Seasonal Affective Disorder – Herbal Medicine / Phytotherapy

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Seasonal Affective Disorder Herbal Medicine Phytotherapy

The traditional use of herbal medicine forms a part of medicine systems in many different countries (China – TCM,  Japan – Kampo, India – Ayurveda).  Many of these natural medicine remedies can be used to treat depression.  Patient QI has compiled a list of the remedies that have recent studies that show some evidence of benefit in treating depression.  A word of warning … do not use any of these treatments without first discussing them with a qualified traditional medicine practitioner.

Gastrodin

Gastrodin is the active ingredient in the Chinese medicine Tianma and it has been shown to have antidepressant activities in an animal model. A recent study investigated the method by which Gastrodin may act as an antidepressant and results showed that it has a neuroprotective effect on brain cells in the hippocampus, in particular protecting from inflammation.

Lavander

Patient QI found two studies that reported on the use of Lavender in patients with Depression.  The first study assessed the effects of using Lavandula angustifilia infusions as a supportive treatment to patients with depression.  The study compared two groups, those taking Citalopram alone and those taking Citalopram plus 2 cups of an infusion of 5g of lavender per day.  Results showed that lavender plus Citalopram group had less signs of depression after eight weeks of treatment than the Citalopram alone group.

The second study investigated the effects of lavender oil capsules in patients suffering from major depressive disorder. Patients with major depression were given lavender capsules to help combat the agitation, anxiety and insomnia that is common in patients starting psychiatric treatment for depression. Results showed that the combination of the capsules with an antidepressant resulted in a reduction of depression and reduced anxiety and improvement in sleep.

Rosmarinic acid

Rosmarinic acid is found in many plants including basil, holy basil, lemon balm, rosemary, marjoram, sage, thyme and peppermint.  It is an important constituent of many Chinese medicine remedies and has been shown to have antidepressant properties. Patient QI found a new study that has shown that the antidepressant effects of rosmarinic acid are due to its neuroprotective factor in the hippocampus.

Acanthopanax koreanum

Acanthopanax koreanum is a fruit that is used in Japan, Korea and china for its properties as a tonic and for its anti-anxiety and anti-depressant effects. WPatient QI found no clinical studies to support its use, however, a recent study lab study showed that Acanthopanax extract can reduce the behavioural and biochemical changes related to stress and major depressive disorders.

Peony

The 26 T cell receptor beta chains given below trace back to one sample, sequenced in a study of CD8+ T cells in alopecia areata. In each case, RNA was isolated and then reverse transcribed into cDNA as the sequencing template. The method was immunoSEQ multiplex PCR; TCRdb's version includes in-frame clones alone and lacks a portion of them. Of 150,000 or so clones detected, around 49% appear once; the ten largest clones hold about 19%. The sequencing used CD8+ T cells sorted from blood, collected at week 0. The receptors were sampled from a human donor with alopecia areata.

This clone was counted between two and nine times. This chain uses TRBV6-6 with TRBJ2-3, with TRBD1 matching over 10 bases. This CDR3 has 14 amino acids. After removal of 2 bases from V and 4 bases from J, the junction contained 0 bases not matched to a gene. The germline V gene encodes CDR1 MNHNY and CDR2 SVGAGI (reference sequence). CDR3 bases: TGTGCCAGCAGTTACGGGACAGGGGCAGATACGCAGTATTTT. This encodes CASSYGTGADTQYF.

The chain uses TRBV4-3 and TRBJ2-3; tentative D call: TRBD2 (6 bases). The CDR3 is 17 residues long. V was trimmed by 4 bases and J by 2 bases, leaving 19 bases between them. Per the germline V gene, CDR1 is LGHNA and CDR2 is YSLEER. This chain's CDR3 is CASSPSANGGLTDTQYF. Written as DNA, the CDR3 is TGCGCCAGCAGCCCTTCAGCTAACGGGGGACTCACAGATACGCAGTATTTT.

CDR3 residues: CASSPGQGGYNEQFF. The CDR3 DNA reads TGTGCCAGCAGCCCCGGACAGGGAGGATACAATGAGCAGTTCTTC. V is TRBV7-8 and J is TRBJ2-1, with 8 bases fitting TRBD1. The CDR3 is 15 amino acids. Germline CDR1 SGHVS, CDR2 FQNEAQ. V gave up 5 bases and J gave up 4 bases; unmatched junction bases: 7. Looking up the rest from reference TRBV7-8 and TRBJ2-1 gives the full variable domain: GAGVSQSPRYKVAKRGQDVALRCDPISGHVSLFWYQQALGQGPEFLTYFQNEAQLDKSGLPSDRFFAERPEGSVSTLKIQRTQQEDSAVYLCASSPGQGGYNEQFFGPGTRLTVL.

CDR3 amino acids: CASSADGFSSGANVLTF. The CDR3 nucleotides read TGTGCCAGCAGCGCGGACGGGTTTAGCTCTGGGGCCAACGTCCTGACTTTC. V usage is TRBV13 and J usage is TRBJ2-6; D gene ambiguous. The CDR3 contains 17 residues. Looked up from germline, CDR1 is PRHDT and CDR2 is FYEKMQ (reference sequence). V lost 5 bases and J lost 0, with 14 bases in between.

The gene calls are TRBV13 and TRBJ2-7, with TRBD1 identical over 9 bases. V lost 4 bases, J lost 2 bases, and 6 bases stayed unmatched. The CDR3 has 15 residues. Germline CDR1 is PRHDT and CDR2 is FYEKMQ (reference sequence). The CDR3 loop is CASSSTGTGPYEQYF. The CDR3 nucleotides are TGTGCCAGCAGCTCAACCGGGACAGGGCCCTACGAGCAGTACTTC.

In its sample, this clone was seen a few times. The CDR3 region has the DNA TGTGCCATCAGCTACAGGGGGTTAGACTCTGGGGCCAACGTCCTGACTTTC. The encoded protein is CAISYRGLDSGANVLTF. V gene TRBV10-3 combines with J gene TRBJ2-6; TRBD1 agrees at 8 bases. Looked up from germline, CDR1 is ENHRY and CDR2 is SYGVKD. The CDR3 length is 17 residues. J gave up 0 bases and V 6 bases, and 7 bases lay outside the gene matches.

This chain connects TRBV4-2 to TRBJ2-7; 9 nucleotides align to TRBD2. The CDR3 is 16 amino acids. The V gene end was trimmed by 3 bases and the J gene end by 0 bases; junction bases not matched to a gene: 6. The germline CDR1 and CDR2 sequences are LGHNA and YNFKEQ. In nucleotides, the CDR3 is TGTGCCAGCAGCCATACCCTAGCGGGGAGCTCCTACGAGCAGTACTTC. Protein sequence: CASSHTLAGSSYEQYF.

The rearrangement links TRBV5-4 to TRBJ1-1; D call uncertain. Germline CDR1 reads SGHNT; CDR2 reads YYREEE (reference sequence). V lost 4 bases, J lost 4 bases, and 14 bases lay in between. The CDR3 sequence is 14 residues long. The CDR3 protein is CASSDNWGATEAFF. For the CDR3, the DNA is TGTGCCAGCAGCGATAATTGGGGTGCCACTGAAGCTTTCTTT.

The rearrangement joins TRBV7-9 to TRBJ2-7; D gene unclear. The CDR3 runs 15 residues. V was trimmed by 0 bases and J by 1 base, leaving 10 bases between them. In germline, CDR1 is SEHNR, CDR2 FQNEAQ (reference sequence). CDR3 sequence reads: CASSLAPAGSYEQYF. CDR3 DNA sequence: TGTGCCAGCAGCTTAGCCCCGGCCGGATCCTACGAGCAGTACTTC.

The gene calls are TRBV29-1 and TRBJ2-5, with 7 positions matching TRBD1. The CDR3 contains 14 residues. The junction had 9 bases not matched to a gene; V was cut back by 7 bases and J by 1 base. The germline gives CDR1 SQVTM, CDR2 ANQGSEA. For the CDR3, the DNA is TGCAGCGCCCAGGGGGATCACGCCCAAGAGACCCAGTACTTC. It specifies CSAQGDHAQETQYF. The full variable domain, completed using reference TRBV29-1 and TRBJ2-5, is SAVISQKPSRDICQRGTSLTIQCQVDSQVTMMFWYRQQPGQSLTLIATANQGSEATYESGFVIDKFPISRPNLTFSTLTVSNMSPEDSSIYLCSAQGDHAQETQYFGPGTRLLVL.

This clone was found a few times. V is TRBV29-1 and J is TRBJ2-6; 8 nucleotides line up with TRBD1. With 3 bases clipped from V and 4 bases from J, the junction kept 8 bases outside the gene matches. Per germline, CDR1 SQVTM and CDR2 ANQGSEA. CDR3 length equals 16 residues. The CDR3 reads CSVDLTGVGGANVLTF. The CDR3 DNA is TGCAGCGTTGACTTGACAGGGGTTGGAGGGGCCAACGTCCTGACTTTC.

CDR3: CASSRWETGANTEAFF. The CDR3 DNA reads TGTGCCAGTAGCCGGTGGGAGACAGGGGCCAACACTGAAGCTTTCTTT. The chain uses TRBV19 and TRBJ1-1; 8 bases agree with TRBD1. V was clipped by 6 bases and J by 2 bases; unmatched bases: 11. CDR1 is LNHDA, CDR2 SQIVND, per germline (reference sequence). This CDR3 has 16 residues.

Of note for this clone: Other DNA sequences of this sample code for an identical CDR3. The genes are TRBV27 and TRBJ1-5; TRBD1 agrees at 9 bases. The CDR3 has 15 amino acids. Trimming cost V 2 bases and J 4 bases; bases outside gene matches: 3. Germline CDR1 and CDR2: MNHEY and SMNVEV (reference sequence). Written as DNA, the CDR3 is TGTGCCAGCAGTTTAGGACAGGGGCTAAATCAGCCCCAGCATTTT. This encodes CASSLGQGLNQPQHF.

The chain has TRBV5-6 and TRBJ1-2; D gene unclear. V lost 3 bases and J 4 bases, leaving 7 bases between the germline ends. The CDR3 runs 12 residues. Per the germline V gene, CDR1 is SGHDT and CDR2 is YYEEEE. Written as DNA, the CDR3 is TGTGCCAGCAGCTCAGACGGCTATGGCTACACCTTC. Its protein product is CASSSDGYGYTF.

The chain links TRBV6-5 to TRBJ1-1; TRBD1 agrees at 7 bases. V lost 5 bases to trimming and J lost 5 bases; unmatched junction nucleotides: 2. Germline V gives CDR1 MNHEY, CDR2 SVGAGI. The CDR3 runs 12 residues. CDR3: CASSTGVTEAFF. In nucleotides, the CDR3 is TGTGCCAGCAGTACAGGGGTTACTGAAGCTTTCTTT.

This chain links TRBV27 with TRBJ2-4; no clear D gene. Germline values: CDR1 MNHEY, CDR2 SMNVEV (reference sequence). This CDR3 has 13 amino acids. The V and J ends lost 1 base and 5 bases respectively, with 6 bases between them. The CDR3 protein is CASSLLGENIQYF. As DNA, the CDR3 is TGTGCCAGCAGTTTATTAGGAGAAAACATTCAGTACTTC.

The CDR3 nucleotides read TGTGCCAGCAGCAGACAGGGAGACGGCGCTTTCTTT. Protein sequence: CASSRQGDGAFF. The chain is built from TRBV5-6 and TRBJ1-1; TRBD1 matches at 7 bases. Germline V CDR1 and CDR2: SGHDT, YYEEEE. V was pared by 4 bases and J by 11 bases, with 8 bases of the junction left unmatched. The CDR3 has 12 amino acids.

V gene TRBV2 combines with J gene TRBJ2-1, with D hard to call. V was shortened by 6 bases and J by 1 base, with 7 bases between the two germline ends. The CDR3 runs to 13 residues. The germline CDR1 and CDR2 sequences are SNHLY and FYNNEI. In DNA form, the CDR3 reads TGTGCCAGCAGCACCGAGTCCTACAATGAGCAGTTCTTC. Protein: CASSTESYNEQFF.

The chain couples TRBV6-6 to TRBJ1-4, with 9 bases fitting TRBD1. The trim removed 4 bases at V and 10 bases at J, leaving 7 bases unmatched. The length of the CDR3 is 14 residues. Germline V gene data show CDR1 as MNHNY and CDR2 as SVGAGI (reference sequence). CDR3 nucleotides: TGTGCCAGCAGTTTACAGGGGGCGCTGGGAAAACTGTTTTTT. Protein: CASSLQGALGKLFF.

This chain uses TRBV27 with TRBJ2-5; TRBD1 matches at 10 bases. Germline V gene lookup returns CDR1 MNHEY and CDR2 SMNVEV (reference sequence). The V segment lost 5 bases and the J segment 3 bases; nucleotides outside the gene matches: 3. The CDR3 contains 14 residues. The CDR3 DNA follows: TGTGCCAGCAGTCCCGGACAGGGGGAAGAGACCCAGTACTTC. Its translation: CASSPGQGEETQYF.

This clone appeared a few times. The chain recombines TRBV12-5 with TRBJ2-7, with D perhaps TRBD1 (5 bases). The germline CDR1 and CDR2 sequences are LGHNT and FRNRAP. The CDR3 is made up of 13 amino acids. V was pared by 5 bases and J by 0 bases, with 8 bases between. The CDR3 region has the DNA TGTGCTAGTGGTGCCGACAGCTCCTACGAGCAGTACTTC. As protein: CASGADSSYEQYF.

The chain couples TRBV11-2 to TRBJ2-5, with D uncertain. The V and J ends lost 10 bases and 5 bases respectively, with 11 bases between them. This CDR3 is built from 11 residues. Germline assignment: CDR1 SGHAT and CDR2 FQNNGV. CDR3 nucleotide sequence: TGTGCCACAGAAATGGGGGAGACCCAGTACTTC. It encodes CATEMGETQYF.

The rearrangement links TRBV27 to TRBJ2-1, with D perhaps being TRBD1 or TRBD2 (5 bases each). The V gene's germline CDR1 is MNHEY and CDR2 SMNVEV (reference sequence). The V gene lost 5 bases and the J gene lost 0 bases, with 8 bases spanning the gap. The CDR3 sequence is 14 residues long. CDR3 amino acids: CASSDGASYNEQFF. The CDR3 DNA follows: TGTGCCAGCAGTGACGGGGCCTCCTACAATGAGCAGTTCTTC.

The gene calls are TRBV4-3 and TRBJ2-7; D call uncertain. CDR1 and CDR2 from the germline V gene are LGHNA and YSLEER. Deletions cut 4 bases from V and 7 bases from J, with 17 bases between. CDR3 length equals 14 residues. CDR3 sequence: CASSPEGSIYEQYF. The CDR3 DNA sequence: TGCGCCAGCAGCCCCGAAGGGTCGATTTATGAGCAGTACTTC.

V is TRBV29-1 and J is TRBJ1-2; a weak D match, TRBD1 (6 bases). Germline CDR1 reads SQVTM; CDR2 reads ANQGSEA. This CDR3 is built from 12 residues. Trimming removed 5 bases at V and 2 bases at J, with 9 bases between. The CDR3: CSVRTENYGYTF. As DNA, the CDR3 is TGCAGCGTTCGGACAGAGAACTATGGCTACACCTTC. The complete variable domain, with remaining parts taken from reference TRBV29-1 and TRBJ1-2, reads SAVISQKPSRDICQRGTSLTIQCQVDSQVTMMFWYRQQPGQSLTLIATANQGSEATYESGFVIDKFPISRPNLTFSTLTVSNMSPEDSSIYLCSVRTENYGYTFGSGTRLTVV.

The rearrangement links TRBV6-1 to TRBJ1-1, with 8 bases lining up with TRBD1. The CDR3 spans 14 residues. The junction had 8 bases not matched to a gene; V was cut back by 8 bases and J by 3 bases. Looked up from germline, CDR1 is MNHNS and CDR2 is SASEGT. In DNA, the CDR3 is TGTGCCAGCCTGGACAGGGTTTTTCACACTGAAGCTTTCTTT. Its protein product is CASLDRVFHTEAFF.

Peony is another traditional Chinese herbal medicine that is used to treat problems of depression. A recent study has shown that Paeoniflorin (the main glycoside in Peony) increases the levels of serotonin (5HT) and serotonin metabolites in the hippocampus and that this may be the mechanism of its antidepressant- like effects.

Curcumin

Curcumin (turmeric) is fast becoming one of the most studied traditional medicines. Along with its antiviral and inflammatory effects it can act as an antidepressant. A recent study has shown that it has a lasting effect on changing depressive symptoms and it has a neuro-protective effect by increasing levels of Brain Derived Neurotropic Factor.

Bitter Orange  (fructus aurantii)

Bitter orange is used in traditional Chinese medicine and in the Amazon for nausea, indigestion and constipation.  It also has antidepressant effects.  Patient QI found one recent study that investigated the antidepressant action of Bitter Orange extract.  The study showed that the extract has a monoamine oxidase inhibitor type activity.

Free and Easy Wanderer’s powder

Xiao yao san is traditional Chinese medicine formula that is used for irritability, depression and moodiness as well as fatigue, headaches and dizziness amongst other things.  It is also known as Free and Easy Wanderer’s powder. There are very few clinical trials available on its use but Patient QI did find a lab trial which showed that Xiao yao san did produce an antidepressant effect in an animal

Day Lilly

Hemerocallis citrina or ‘Day Lilly’ is another traditional Chinese medicine and Patient QI found a study that showed that an ethanol extract of the plant has a monoamine oxidase inhibitor like activity that explains its use as a remedy for depression.

St John’s Wort

There is evidence to suggest St John’s Wort may have part to play in treating mild depression symptoms associated with SAD, but because it interacts with light it is not recommended if you are also using a lightbox. In a large systematic review of studies using human subjects published in 2011, St John's Wort was found to be equivalent to antidepressant drugs with fewer side effects .

Other studies have found that taking St. John’s Wort extracts improves mood, and decreases anxiety and insomnia related to depression and is about as effective in treating mild depression as many prescription drugs. Although St John’s Wort is better tolerated than many anti depressant medications, it may also interact with other drugs as well as light. (See section on Caution)

The Seasonal Affective Disorder  Herbal Medicine Phytotherapy page is updated regularly as new information is published in the medical journals.

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